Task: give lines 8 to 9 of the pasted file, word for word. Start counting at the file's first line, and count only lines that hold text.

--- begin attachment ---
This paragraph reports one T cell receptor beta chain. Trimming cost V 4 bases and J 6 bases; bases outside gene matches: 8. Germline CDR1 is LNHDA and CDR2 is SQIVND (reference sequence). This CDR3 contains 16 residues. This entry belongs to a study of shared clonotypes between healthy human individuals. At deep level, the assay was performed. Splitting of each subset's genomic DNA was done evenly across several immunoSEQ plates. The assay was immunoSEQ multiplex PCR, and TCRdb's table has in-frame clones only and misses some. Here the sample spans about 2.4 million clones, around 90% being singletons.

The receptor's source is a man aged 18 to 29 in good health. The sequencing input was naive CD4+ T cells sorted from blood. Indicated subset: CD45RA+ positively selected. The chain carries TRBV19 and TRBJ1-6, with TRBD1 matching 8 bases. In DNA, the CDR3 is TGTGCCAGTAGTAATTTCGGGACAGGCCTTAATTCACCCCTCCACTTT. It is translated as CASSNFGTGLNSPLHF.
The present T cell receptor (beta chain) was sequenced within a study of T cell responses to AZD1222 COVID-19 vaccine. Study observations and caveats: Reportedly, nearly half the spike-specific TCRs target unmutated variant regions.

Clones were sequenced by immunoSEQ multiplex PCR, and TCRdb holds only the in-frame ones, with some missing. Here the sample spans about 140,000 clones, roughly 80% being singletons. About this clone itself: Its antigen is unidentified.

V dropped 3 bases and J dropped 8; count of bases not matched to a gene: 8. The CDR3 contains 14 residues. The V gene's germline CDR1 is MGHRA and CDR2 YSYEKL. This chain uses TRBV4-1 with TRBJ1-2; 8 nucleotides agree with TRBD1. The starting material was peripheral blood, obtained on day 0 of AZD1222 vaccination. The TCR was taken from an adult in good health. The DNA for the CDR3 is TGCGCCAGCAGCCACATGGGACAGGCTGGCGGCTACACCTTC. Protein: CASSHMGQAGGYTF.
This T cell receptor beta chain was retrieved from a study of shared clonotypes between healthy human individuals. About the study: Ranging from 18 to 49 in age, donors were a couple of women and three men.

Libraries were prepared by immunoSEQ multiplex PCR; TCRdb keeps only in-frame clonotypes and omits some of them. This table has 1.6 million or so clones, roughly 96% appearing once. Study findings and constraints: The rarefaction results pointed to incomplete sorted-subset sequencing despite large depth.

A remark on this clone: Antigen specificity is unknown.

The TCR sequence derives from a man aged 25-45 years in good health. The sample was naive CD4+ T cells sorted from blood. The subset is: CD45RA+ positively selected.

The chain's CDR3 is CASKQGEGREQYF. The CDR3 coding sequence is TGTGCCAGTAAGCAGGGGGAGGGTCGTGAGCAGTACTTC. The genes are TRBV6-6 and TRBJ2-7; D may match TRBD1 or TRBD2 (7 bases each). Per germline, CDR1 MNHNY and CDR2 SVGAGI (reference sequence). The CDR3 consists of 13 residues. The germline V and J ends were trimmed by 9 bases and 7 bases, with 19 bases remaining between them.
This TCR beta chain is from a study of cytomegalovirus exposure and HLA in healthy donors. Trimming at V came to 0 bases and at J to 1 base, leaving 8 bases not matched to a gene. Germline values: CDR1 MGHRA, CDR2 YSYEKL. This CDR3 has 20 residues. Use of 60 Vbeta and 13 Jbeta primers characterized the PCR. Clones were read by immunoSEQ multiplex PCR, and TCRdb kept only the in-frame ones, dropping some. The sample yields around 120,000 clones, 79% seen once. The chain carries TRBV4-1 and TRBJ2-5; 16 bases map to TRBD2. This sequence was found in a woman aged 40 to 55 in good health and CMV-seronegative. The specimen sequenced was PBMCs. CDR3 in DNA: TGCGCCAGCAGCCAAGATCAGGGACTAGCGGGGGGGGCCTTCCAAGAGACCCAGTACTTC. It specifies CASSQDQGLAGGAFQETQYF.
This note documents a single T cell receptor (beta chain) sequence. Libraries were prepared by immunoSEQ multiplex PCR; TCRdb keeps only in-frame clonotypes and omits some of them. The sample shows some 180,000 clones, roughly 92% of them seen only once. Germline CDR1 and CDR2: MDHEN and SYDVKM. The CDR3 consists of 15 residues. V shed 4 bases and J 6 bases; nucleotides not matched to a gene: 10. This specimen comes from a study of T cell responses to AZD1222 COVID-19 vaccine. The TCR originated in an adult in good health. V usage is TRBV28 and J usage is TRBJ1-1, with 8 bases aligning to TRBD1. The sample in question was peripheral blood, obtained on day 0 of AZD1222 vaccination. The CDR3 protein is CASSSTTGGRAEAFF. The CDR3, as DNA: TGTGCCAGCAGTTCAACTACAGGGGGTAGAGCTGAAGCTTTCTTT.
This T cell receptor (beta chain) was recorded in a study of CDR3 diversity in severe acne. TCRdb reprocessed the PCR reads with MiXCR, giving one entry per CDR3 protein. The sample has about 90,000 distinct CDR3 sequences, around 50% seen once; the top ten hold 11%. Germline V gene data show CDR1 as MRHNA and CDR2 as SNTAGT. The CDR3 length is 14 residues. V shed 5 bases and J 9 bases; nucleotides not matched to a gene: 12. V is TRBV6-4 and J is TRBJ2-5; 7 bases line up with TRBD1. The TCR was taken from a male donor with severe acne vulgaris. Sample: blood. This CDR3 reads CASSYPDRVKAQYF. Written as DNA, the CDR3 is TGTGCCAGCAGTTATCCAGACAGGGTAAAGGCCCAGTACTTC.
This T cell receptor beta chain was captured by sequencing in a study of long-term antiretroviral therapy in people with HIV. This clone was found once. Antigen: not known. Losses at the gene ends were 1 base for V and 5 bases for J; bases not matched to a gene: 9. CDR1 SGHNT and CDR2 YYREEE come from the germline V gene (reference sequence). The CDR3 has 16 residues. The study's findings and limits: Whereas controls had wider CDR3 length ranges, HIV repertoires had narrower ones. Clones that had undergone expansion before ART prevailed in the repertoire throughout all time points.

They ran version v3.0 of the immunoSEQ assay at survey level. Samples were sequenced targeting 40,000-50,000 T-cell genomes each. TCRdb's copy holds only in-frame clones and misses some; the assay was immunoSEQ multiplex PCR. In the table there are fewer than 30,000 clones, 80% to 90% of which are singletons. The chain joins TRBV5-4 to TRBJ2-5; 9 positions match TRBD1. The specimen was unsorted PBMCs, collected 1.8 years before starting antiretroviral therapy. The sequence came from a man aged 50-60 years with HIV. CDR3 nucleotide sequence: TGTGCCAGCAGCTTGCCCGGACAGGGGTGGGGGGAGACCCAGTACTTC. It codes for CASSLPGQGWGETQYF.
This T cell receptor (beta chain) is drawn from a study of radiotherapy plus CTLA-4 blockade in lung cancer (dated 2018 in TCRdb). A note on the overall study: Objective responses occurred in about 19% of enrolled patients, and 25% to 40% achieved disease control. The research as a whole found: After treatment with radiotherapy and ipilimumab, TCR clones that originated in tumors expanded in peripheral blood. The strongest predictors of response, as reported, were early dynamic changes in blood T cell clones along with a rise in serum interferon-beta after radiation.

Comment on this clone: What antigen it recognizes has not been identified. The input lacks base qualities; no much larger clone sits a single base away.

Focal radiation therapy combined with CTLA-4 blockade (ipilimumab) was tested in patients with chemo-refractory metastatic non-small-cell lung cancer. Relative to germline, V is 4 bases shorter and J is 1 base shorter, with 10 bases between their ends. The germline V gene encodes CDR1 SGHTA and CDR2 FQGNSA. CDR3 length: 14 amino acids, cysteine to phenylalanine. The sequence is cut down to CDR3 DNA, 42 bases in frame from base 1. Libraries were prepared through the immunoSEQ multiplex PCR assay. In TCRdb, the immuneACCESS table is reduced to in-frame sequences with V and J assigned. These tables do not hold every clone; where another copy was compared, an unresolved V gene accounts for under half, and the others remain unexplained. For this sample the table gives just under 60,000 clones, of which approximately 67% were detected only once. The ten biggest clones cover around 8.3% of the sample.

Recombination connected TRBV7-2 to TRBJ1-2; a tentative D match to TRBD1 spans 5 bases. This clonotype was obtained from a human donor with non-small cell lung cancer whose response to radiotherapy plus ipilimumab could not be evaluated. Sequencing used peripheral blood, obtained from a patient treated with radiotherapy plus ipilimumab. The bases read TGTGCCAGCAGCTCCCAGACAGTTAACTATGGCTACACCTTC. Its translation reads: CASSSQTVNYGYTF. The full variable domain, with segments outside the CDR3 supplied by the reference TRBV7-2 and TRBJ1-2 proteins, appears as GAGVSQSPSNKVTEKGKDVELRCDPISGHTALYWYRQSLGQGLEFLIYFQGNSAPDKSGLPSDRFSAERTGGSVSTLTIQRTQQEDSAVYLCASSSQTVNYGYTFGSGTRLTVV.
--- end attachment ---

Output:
A remark on this clone: Antigen specificity is unknown.

The TCR sequence derives from a man aged 25-45 years in good health. The sample was naive CD4+ T cells sorted from blood. The subset is: CD45RA+ positively selected.